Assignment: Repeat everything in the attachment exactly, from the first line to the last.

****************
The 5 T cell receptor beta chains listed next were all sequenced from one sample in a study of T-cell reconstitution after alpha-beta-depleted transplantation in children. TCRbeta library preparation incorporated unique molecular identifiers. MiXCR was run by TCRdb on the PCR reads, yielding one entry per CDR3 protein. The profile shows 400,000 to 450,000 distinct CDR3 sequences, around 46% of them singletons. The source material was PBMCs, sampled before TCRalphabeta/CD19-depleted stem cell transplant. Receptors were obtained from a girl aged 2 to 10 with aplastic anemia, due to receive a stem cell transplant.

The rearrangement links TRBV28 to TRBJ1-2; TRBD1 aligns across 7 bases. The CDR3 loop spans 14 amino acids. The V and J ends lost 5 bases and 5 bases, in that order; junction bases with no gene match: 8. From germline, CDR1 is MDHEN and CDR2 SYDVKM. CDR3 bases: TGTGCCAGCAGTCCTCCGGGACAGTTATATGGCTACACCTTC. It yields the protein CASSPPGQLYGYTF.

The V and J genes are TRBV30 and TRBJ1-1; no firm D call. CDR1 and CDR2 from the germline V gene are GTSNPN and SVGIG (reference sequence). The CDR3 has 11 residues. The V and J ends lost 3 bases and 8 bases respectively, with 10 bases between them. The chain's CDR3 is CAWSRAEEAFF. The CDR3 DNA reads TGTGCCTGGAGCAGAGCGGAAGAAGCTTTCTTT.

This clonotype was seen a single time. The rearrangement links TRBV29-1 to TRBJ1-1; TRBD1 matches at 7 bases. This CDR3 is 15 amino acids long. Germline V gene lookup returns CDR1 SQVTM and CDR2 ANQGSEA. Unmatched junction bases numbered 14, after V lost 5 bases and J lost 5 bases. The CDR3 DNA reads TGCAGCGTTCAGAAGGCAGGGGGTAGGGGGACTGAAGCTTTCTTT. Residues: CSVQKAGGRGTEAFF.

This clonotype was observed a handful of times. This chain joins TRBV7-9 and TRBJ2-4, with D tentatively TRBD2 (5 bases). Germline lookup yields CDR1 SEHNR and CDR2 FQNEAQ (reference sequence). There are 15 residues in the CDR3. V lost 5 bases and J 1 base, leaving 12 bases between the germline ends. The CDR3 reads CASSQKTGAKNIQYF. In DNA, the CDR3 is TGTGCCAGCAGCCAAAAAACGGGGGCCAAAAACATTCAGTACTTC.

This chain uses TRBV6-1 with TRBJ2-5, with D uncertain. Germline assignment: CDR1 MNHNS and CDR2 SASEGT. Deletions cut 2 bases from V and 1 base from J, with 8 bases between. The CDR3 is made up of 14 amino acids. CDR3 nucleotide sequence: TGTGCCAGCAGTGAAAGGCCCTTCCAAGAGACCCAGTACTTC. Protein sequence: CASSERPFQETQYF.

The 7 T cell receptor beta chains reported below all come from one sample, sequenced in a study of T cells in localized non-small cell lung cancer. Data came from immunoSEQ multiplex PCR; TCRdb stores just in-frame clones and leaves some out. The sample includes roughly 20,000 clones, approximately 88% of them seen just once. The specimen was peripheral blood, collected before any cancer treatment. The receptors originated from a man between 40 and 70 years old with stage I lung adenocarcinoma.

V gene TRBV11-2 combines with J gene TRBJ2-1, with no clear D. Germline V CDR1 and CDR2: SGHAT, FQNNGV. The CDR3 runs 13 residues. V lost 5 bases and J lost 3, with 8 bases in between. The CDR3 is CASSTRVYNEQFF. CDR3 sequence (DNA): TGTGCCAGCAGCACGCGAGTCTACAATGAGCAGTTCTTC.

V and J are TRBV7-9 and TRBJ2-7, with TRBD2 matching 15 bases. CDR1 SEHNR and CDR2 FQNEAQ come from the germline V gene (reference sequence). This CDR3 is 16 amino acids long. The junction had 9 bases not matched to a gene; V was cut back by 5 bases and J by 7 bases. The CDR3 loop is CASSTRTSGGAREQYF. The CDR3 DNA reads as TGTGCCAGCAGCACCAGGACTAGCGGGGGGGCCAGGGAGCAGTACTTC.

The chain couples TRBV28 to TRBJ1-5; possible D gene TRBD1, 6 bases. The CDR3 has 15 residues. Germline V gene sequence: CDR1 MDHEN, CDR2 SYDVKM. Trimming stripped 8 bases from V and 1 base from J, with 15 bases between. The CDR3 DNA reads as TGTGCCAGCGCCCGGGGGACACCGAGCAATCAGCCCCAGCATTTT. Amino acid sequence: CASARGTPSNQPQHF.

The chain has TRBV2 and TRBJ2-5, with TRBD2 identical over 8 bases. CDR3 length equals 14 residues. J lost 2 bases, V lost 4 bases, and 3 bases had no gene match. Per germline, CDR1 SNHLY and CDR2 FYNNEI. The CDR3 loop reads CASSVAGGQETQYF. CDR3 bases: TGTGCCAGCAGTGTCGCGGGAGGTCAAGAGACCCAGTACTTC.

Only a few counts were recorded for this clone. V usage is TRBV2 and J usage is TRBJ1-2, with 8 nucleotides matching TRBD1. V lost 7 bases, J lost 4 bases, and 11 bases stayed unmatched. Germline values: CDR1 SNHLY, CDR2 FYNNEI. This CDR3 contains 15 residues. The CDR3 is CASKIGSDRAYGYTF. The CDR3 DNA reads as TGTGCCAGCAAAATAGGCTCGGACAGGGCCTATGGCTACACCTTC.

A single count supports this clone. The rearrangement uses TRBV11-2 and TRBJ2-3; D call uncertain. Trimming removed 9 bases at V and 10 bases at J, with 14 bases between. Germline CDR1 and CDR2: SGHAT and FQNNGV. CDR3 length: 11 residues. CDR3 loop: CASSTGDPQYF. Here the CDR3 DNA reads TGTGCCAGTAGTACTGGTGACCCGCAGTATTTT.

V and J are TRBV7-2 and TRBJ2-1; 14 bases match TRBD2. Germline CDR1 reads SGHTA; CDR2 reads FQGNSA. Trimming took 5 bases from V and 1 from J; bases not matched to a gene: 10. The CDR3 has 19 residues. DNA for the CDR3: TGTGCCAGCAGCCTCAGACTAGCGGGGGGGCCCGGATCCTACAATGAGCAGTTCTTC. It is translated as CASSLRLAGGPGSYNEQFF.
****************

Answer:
The 5 T cell receptor beta chains listed next were all sequenced from one sample in a study of T-cell reconstitution after alpha-beta-depleted transplantation in children. TCRbeta library preparation incorporated unique molecular identifiers. MiXCR was run by TCRdb on the PCR reads, yielding one entry per CDR3 protein. The profile shows 400,000 to 450,000 distinct CDR3 sequences, around 46% of them singletons. The source material was PBMCs, sampled before TCRalphabeta/CD19-depleted stem cell transplant. Receptors were obtained from a girl aged 2 to 10 with aplastic anemia, due to receive a stem cell transplant.

The rearrangement links TRBV28 to TRBJ1-2; TRBD1 aligns across 7 bases. The CDR3 loop spans 14 amino acids. The V and J ends lost 5 bases and 5 bases, in that order; junction bases with no gene match: 8. From germline, CDR1 is MDHEN and CDR2 SYDVKM. CDR3 bases: TGTGCCAGCAGTCCTCCGGGACAGTTATATGGCTACACCTTC. It yields the protein CASSPPGQLYGYTF.

The V and J genes are TRBV30 and TRBJ1-1; no firm D call. CDR1 and CDR2 from the germline V gene are GTSNPN and SVGIG (reference sequence). The CDR3 has 11 residues. The V and J ends lost 3 bases and 8 bases respectively, with 10 bases between them. The chain's CDR3 is CAWSRAEEAFF. The CDR3 DNA reads TGTGCCTGGAGCAGAGCGGAAGAAGCTTTCTTT.

This clonotype was seen a single time. The rearrangement links TRBV29-1 to TRBJ1-1; TRBD1 matches at 7 bases. This CDR3 is 15 amino acids long. Germline V gene lookup returns CDR1 SQVTM and CDR2 ANQGSEA. Unmatched junction bases numbered 14, after V lost 5 bases and J lost 5 bases. The CDR3 DNA reads TGCAGCGTTCAGAAGGCAGGGGGTAGGGGGACTGAAGCTTTCTTT. Residues: CSVQKAGGRGTEAFF.

This clonotype was observed a handful of times. This chain joins TRBV7-9 and TRBJ2-4, with D tentatively TRBD2 (5 bases). Germline lookup yields CDR1 SEHNR and CDR2 FQNEAQ (reference sequence). There are 15 residues in the CDR3. V lost 5 bases and J 1 base, leaving 12 bases between the germline ends. The CDR3 reads CASSQKTGAKNIQYF. In DNA, the CDR3 is TGTGCCAGCAGCCAAAAAACGGGGGCCAAAAACATTCAGTACTTC.

This chain uses TRBV6-1 with TRBJ2-5, with D uncertain. Germline assignment: CDR1 MNHNS and CDR2 SASEGT. Deletions cut 2 bases from V and 1 base from J, with 8 bases between. The CDR3 is made up of 14 amino acids. CDR3 nucleotide sequence: TGTGCCAGCAGTGAAAGGCCCTTCCAAGAGACCCAGTACTTC. Protein sequence: CASSERPFQETQYF.

The 7 T cell receptor beta chains reported below all come from one sample, sequenced in a study of T cells in localized non-small cell lung cancer. Data came from immunoSEQ multiplex PCR; TCRdb stores just in-frame clones and leaves some out. The sample includes roughly 20,000 clones, approximately 88% of them seen just once. The specimen was peripheral blood, collected before any cancer treatment. The receptors originated from a man between 40 and 70 years old with stage I lung adenocarcinoma.

V gene TRBV11-2 combines with J gene TRBJ2-1, with no clear D. Germline V CDR1 and CDR2: SGHAT, FQNNGV. The CDR3 runs 13 residues. V lost 5 bases and J lost 3, with 8 bases in between. The CDR3 is CASSTRVYNEQFF. CDR3 sequence (DNA): TGTGCCAGCAGCACGCGAGTCTACAATGAGCAGTTCTTC.

V and J are TRBV7-9 and TRBJ2-7, with TRBD2 matching 15 bases. CDR1 SEHNR and CDR2 FQNEAQ come from the germline V gene (reference sequence). This CDR3 is 16 amino acids long. The junction had 9 bases not matched to a gene; V was cut back by 5 bases and J by 7 bases. The CDR3 loop is CASSTRTSGGAREQYF. The CDR3 DNA reads as TGTGCCAGCAGCACCAGGACTAGCGGGGGGGCCAGGGAGCAGTACTTC.

The chain couples TRBV28 to TRBJ1-5; possible D gene TRBD1, 6 bases. The CDR3 has 15 residues. Germline V gene sequence: CDR1 MDHEN, CDR2 SYDVKM. Trimming stripped 8 bases from V and 1 base from J, with 15 bases between. The CDR3 DNA reads as TGTGCCAGCGCCCGGGGGACACCGAGCAATCAGCCCCAGCATTTT. Amino acid sequence: CASARGTPSNQPQHF.

The chain has TRBV2 and TRBJ2-5, with TRBD2 identical over 8 bases. CDR3 length equals 14 residues. J lost 2 bases, V lost 4 bases, and 3 bases had no gene match. Per germline, CDR1 SNHLY and CDR2 FYNNEI. The CDR3 loop reads CASSVAGGQETQYF. CDR3 bases: TGTGCCAGCAGTGTCGCGGGAGGTCAAGAGACCCAGTACTTC.

Only a few counts were recorded for this clone. V usage is TRBV2 and J usage is TRBJ1-2, with 8 nucleotides matching TRBD1. V lost 7 bases, J lost 4 bases, and 11 bases stayed unmatched. Germline values: CDR1 SNHLY, CDR2 FYNNEI. This CDR3 contains 15 residues. The CDR3 is CASKIGSDRAYGYTF. The CDR3 DNA reads as TGTGCCAGCAAAATAGGCTCGGACAGGGCCTATGGCTACACCTTC.

A single count supports this clone. The rearrangement uses TRBV11-2 and TRBJ2-3; D call uncertain. Trimming removed 9 bases at V and 10 bases at J, with 14 bases between. Germline CDR1 and CDR2: SGHAT and FQNNGV. CDR3 length: 11 residues. CDR3 loop: CASSTGDPQYF. Here the CDR3 DNA reads TGTGCCAGTAGTACTGGTGACCCGCAGTATTTT.

V and J are TRBV7-2 and TRBJ2-1; 14 bases match TRBD2. Germline CDR1 reads SGHTA; CDR2 reads FQGNSA. Trimming took 5 bases from V and 1 from J; bases not matched to a gene: 10. The CDR3 has 19 residues. DNA for the CDR3: TGTGCCAGCAGCCTCAGACTAGCGGGGGGGCCCGGATCCTACAATGAGCAGTTCTTC. It is translated as CASSLRLAGGPGSYNEQFF.